(director/writer: Benoit Lamy/Ngangura Mweze; screenwriter: Maryse Leon; cinematographer: Michel Baudour; editor: Martine Giordano; music: Papa Wemba/Tshala Muana/Zaiko Langa Langa/Klody; cast: Papa Wemba (Kourou), Bibi Krubwa (Kabibi), Landu Nzunzimbu Matshia (Mamou), Kanku Kasongo (Nvouandou), Lokinda Menji Feza (Nzazi), Tumba Ayila (Emoro), Mazaza Mukoko (Mama Dingari, mother of Kabibi); Runtime: 72; MPAA Rating: NR; producer: Benoit Lamy/Ngangura Mweze; Lamy Films; 1987-Belgium/France/Zaire-in French with English subtitles)
A genial feel-good musical comedy from Zaire.

Reviewed by Dennis Schwartz

A genial feel-good musical comedy from Zaire, that’s co-directed by a Zairian (Ngangura Mweze) and a Belgian (Benoit Lamy).

It has a humble village traditional musician named Kourou (Papa Wemba, musical star in Zaire) trek to the big city of Kinshasha, Zaire’s capital, to break into radio and TV. Kourou gets work as a houseboy for Mamou (Landu Nzunzimbu Matshia), whose husband Nvouandou (Kanku Kasongo) owns a nightclub. The singer falls in love with the pretty Kabibi (Bibi Krubwa), who gives him money to start his own band. But Kabibi’s mother (Mazaza Mukoko) won’t let her marry a musician and insists she marry the wealthy Nvouandou, who rides around in a Mercedes. The boss is seeking a second wife because he is childless. Kabibi’s mother locks her up until she obeys.But a witch doctor intervenes and convinces her that a month should pass before the marriage takes place. This gives Kourou and Kabibi a chance to get together again, and leads to the happy ending with the singing of ‘La Vie est belle’ at the nightclub.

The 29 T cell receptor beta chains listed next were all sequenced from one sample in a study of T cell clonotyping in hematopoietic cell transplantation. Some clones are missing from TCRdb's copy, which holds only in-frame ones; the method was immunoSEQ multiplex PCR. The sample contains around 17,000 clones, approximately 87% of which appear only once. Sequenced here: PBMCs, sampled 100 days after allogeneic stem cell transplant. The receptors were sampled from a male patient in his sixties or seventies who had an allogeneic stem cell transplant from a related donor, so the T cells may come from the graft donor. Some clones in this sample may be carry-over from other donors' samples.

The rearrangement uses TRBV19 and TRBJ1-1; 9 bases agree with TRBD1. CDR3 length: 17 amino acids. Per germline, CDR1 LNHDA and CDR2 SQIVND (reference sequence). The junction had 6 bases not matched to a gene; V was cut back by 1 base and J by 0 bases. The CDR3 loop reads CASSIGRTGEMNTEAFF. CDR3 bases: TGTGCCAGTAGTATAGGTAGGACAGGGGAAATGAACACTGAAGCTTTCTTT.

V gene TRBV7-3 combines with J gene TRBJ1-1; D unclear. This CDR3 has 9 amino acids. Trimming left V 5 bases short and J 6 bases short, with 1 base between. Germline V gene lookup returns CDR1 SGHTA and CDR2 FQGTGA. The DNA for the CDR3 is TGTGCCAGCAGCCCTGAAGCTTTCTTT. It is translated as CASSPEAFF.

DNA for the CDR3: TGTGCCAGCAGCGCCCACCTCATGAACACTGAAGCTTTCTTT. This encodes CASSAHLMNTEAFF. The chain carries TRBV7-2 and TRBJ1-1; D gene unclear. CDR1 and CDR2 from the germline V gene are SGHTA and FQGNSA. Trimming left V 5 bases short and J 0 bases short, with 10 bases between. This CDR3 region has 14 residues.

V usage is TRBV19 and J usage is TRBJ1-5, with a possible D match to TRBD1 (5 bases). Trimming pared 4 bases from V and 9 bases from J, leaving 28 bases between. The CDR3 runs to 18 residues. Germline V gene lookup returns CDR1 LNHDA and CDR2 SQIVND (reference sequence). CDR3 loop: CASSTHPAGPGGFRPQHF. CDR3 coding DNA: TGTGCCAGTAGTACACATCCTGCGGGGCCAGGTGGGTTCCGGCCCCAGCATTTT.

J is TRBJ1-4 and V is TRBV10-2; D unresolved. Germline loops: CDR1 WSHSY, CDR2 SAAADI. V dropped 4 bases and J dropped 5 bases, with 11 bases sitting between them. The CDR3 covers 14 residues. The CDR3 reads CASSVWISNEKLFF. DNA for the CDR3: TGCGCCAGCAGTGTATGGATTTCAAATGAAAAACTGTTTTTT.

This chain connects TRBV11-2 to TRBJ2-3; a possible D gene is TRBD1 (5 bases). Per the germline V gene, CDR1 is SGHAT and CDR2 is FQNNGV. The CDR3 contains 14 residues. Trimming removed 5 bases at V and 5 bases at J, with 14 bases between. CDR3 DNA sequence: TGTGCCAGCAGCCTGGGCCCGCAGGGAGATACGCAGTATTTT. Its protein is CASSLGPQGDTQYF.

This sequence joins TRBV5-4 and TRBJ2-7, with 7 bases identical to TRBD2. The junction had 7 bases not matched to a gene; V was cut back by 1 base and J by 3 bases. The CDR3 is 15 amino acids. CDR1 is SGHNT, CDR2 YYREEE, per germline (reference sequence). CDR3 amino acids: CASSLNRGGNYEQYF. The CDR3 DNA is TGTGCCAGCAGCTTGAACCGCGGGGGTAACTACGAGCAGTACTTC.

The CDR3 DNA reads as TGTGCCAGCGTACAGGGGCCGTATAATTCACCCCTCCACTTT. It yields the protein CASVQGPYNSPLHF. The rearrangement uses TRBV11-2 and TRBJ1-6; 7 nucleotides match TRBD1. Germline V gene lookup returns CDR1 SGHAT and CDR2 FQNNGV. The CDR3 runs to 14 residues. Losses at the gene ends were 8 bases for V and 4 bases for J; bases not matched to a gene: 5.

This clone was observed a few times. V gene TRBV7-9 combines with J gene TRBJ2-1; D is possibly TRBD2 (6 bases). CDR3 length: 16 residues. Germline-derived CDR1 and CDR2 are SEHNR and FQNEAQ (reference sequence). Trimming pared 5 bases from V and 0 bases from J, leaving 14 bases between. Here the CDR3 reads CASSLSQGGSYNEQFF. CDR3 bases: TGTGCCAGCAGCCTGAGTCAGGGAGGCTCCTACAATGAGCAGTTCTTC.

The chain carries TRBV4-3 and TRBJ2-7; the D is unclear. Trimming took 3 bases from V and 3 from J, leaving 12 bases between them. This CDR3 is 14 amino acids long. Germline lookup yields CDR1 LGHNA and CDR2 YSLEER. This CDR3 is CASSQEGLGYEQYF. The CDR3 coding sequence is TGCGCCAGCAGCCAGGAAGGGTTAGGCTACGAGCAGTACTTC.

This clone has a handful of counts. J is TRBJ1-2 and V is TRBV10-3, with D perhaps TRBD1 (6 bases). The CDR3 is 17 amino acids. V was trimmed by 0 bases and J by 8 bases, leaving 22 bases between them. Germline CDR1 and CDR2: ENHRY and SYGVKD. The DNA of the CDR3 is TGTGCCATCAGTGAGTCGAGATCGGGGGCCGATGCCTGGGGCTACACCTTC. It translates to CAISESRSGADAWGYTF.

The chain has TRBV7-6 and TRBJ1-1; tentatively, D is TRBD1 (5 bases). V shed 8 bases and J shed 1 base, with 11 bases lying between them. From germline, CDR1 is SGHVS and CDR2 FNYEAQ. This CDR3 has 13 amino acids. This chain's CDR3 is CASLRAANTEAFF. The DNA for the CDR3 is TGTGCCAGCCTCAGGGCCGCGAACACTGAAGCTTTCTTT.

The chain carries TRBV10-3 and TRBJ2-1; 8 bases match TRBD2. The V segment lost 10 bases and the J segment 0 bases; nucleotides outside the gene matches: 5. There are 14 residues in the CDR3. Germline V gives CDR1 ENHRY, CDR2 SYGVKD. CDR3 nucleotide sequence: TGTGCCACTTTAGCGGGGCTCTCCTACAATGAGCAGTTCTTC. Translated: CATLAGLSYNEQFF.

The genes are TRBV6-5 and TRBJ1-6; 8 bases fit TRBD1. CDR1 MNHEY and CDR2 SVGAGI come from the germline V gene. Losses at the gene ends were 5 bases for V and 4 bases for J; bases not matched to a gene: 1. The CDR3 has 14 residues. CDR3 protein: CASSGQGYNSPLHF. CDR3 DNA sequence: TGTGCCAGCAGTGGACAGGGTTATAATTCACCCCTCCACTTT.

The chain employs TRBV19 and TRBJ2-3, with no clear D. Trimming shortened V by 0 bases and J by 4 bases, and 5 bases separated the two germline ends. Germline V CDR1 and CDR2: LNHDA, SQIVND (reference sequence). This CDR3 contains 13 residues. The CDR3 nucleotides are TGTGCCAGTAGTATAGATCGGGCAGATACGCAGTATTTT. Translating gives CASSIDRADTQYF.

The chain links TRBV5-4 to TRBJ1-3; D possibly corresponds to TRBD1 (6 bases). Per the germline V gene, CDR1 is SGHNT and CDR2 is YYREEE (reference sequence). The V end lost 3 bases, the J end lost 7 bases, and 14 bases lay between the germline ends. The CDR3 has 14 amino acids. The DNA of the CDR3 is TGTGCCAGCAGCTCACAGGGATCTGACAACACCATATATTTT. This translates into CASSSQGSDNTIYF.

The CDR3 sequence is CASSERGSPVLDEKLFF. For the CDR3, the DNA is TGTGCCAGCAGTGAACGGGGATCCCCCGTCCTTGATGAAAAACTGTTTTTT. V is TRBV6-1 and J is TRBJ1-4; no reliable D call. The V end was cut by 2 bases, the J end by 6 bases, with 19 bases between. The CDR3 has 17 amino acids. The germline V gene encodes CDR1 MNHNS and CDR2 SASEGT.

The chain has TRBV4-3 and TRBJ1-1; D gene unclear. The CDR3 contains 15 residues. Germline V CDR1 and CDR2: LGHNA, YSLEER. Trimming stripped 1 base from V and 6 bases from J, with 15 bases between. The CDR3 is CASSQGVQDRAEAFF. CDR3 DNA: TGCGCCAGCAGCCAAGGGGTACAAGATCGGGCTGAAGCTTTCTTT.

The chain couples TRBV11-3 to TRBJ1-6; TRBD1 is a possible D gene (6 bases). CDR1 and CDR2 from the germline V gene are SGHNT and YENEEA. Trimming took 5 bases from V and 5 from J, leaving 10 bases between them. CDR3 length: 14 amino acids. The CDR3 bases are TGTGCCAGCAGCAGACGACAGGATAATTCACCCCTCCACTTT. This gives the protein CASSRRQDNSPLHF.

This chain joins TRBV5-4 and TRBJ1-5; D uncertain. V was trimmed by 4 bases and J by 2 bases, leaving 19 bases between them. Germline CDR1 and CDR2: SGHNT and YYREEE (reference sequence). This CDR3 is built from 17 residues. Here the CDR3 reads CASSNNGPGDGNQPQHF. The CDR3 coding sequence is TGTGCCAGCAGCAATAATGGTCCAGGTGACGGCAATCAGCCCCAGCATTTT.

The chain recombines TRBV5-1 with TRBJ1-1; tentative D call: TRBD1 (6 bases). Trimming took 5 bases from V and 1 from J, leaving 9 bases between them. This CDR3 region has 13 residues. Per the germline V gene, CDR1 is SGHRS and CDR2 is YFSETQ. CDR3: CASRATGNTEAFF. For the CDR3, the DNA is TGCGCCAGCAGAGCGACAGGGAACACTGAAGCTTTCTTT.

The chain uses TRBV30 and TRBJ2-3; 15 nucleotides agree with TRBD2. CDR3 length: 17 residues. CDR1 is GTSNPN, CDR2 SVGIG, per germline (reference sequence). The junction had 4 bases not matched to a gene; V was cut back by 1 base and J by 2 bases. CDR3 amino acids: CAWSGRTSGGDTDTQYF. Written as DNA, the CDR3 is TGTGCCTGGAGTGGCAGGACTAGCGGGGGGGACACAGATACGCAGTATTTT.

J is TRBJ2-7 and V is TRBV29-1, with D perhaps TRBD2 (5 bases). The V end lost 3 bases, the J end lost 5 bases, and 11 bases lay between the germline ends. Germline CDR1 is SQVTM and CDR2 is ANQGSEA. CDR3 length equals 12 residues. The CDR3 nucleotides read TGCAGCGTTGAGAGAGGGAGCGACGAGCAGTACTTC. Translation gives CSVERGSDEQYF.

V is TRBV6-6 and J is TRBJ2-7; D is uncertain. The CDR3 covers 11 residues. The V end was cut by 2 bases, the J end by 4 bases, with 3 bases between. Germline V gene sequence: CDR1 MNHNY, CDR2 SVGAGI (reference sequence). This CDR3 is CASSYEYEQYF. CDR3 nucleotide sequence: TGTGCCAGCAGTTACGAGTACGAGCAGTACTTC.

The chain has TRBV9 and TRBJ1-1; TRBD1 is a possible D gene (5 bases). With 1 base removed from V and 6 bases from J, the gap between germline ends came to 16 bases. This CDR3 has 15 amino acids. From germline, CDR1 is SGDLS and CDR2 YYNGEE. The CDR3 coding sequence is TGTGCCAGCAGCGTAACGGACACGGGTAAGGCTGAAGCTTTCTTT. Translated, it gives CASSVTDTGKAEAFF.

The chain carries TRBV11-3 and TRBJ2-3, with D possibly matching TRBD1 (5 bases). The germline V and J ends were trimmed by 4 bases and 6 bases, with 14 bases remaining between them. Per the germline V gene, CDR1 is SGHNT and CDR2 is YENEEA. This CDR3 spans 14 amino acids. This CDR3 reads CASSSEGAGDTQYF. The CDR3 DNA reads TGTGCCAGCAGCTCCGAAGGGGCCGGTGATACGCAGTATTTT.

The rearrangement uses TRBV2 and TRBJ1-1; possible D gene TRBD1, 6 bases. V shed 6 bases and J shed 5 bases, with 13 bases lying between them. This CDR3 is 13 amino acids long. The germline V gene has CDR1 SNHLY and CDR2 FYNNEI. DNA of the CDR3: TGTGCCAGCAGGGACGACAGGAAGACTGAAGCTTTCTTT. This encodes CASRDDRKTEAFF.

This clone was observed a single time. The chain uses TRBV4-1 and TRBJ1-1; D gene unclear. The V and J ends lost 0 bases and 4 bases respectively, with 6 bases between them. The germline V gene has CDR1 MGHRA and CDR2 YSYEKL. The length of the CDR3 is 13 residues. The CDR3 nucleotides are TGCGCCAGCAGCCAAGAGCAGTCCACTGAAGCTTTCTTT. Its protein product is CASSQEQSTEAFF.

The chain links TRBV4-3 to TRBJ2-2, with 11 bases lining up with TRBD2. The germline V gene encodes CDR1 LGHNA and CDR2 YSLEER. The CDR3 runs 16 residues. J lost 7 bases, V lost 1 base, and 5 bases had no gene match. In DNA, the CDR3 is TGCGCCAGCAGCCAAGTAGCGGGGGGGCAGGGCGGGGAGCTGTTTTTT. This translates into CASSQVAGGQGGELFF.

Papa Wemba is easy to take in this musical/comical role. The pop musician is an international star, who lives in Paris. The pic present colorful costumes and offers a rare look for the West at life in the former Belgian colony of Zaire (polygamy, mediums, class differences and feminism), but the slight story can only carry it so far.

REVIEWED ON 10/16/2010 GRADE: B-